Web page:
I think we can all agree that no one should go to war, as it only begets more death, but if we must, if that is what our government decides we must do, then our military will suit up for us, and we will support them. Regardless of whether we think our current administration handled the situation well or not. Because it is not the troops fault. They are literally just obeying commands.

This divisive rhetoric of “You don’t support troops” is played out. Last month you were telling me if I don’t stand for the flag, I’m disrespecting them. Three months ago if I bought Nikes I was disrespecting the troops. The propaganda machine has been hard at work since 2016, gearing us up for this very moment, and it shows. Man, it shows.

No one is saying our troops suck, even when we say their Commander-in-Chief does. It isn’t their fault. He’s a voted politician, and they are enlisted to protect and serve our country, regardless of who their CIC is. And he’s their boss, even if he sucks at it. They have to do what he says (along with the proper support from the other branches of government). We get that. We aren’t dumb. We’re just empathetic. And honest. And well-versed in history, and how it repeats itself.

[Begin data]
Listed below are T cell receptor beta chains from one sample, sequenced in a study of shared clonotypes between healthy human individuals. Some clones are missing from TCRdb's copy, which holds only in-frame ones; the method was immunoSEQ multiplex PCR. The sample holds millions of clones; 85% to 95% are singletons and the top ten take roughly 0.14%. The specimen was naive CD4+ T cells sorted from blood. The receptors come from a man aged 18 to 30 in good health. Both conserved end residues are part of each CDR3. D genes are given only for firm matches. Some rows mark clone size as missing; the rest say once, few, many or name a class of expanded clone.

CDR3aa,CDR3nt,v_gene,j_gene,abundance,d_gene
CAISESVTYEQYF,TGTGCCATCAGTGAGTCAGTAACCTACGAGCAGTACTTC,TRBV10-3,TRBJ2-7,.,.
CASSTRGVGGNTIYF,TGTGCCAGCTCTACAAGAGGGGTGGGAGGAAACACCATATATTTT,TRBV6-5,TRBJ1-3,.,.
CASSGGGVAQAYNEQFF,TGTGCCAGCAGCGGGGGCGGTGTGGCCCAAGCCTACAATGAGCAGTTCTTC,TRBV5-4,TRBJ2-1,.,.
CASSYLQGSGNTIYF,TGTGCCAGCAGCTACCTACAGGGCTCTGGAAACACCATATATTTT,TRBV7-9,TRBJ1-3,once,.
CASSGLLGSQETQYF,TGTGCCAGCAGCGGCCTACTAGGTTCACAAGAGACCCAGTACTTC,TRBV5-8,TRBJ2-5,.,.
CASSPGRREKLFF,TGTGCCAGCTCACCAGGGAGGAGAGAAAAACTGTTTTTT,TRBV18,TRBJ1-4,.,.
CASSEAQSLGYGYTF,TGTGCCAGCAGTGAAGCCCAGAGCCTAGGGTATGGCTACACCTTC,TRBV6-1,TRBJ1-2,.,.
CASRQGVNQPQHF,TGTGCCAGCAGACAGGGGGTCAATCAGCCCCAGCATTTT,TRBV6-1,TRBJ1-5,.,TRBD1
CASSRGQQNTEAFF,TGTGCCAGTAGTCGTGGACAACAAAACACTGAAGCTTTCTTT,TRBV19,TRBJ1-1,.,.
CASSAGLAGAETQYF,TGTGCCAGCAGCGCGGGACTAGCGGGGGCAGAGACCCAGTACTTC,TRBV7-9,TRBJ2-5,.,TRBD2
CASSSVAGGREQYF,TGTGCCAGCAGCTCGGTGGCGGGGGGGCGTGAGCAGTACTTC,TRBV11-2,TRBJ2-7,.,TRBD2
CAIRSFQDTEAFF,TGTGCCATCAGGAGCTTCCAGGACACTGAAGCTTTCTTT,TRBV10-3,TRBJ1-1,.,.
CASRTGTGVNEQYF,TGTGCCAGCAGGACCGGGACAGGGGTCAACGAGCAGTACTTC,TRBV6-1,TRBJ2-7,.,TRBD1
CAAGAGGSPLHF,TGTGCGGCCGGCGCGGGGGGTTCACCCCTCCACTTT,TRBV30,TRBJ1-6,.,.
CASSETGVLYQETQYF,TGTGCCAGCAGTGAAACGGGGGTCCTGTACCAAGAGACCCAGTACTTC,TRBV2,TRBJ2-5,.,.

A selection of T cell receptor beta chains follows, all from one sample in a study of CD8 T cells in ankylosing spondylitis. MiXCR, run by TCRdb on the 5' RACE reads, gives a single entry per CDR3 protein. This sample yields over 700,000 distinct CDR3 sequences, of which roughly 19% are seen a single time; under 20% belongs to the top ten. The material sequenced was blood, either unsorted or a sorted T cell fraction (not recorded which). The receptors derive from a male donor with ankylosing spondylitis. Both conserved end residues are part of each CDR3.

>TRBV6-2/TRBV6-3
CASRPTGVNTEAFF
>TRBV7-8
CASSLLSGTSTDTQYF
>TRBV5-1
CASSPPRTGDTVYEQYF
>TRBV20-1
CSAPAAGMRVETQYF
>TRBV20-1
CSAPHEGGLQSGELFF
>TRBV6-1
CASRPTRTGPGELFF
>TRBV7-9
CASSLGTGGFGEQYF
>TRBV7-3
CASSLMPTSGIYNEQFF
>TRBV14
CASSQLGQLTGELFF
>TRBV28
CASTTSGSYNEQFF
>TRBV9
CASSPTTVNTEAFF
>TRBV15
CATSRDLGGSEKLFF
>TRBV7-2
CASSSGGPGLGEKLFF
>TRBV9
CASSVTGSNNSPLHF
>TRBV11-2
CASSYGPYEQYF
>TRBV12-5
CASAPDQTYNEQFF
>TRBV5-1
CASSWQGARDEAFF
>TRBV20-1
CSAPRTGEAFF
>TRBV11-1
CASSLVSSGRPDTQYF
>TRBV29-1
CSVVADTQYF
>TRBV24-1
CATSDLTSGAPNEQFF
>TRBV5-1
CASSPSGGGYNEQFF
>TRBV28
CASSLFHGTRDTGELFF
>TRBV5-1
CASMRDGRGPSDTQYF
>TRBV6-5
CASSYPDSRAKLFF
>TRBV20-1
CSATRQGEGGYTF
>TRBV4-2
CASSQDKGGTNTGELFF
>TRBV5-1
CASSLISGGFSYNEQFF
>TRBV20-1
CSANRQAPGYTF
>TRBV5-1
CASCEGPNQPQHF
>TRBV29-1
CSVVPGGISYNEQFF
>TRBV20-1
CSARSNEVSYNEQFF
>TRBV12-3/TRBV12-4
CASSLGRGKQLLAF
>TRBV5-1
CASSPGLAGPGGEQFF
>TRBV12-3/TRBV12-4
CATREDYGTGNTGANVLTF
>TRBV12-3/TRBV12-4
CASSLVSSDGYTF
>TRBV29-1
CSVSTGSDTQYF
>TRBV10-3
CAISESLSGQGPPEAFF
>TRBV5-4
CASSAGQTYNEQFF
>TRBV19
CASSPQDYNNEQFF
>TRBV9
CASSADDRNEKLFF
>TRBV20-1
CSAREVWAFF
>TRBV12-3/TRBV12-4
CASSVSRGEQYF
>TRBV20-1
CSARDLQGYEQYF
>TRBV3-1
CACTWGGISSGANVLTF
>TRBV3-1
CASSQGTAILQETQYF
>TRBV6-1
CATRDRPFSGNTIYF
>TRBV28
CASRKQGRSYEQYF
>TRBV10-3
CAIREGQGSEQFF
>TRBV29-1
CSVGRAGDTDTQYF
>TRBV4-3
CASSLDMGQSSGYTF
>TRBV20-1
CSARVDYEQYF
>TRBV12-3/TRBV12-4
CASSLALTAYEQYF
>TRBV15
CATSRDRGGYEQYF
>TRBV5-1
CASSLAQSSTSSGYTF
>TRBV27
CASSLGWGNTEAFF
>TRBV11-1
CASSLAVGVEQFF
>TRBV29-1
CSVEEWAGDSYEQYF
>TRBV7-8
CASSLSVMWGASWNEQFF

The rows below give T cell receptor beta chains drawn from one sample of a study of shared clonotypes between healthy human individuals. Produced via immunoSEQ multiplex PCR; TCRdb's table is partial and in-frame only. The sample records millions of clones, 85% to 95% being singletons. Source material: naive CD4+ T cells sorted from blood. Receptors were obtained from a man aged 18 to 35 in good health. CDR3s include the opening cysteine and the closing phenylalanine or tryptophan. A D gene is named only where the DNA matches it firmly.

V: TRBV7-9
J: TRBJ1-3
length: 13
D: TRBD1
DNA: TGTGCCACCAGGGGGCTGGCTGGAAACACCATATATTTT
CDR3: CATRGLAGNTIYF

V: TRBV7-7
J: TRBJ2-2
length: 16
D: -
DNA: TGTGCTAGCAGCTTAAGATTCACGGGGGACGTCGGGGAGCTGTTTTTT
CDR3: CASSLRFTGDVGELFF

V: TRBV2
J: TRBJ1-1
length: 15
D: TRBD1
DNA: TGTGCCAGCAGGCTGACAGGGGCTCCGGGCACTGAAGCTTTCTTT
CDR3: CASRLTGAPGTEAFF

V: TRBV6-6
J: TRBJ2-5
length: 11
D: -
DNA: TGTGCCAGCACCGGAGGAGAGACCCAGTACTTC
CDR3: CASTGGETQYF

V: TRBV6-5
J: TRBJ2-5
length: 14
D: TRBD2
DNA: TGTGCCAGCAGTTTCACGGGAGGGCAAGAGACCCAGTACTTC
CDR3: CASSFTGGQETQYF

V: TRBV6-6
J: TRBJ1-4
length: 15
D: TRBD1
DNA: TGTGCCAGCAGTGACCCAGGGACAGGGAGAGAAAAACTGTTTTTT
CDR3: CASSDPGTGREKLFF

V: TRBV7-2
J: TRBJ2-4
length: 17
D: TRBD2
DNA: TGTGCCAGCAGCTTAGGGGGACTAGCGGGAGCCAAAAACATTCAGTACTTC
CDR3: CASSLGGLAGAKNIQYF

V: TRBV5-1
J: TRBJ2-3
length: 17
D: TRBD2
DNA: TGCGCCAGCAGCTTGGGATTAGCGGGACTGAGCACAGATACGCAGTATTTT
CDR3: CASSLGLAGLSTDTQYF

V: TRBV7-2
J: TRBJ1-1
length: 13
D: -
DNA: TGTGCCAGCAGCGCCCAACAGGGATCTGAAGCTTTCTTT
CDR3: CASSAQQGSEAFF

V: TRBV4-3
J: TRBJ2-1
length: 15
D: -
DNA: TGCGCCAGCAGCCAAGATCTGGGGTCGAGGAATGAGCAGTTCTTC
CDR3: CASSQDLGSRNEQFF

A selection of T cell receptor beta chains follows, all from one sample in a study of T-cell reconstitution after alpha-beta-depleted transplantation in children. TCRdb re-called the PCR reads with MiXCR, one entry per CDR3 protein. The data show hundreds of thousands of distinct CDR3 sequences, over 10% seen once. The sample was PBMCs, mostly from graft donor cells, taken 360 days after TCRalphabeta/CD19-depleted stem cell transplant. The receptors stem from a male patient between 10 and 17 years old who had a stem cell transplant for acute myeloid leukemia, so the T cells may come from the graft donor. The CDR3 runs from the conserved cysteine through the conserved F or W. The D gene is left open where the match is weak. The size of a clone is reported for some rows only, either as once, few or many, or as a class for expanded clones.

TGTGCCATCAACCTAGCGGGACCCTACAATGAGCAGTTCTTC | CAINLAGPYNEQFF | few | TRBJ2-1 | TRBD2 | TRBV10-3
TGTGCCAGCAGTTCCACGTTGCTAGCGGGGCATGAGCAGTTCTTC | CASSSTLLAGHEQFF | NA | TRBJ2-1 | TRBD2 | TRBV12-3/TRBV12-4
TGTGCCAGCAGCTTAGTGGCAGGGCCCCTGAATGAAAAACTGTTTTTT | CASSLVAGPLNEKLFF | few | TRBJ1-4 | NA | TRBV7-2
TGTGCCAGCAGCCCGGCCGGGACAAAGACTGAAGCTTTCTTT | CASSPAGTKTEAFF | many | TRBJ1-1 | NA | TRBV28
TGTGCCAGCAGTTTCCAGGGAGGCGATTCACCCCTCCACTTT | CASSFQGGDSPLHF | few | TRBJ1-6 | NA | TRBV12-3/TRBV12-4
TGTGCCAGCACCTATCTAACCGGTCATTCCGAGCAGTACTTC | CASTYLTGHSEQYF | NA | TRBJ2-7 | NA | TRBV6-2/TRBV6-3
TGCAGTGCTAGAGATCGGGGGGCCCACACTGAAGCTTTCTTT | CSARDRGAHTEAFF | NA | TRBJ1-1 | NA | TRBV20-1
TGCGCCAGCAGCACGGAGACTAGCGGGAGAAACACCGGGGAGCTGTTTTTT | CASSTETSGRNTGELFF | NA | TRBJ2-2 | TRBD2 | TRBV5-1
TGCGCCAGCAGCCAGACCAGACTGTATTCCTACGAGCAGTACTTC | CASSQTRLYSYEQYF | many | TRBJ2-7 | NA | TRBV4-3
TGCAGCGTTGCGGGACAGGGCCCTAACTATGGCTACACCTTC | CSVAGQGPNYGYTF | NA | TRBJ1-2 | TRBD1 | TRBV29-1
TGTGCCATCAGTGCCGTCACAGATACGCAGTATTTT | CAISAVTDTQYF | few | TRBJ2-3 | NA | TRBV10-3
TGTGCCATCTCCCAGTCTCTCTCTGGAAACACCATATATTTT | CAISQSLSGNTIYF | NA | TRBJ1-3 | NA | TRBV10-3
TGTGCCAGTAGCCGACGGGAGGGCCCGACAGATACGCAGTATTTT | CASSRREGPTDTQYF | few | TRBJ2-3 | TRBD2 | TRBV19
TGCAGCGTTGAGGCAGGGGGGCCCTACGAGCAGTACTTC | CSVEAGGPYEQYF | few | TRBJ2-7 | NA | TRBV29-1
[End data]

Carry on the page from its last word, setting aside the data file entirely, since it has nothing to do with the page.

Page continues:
I have yet to meet a person in real-life who would meaningfully disrespect the people who fight for our freedom to rally with our “Make Love, Not War” signs. And if you really, honestly, believe that if I say, “President Trump sucks, and is doing a horrible job,” and that equates to me showing disrespect to our troops, then honestly I’m not sure I can help you anymore. No one can. You’ve already closed up your mind and your heart. Which is appalling, sad, and adding to the “divisiveness” you so desperately pretend to care about when spitting this oft-recycled rhetoric.

Please stop.

M.

Bursting of the Bubble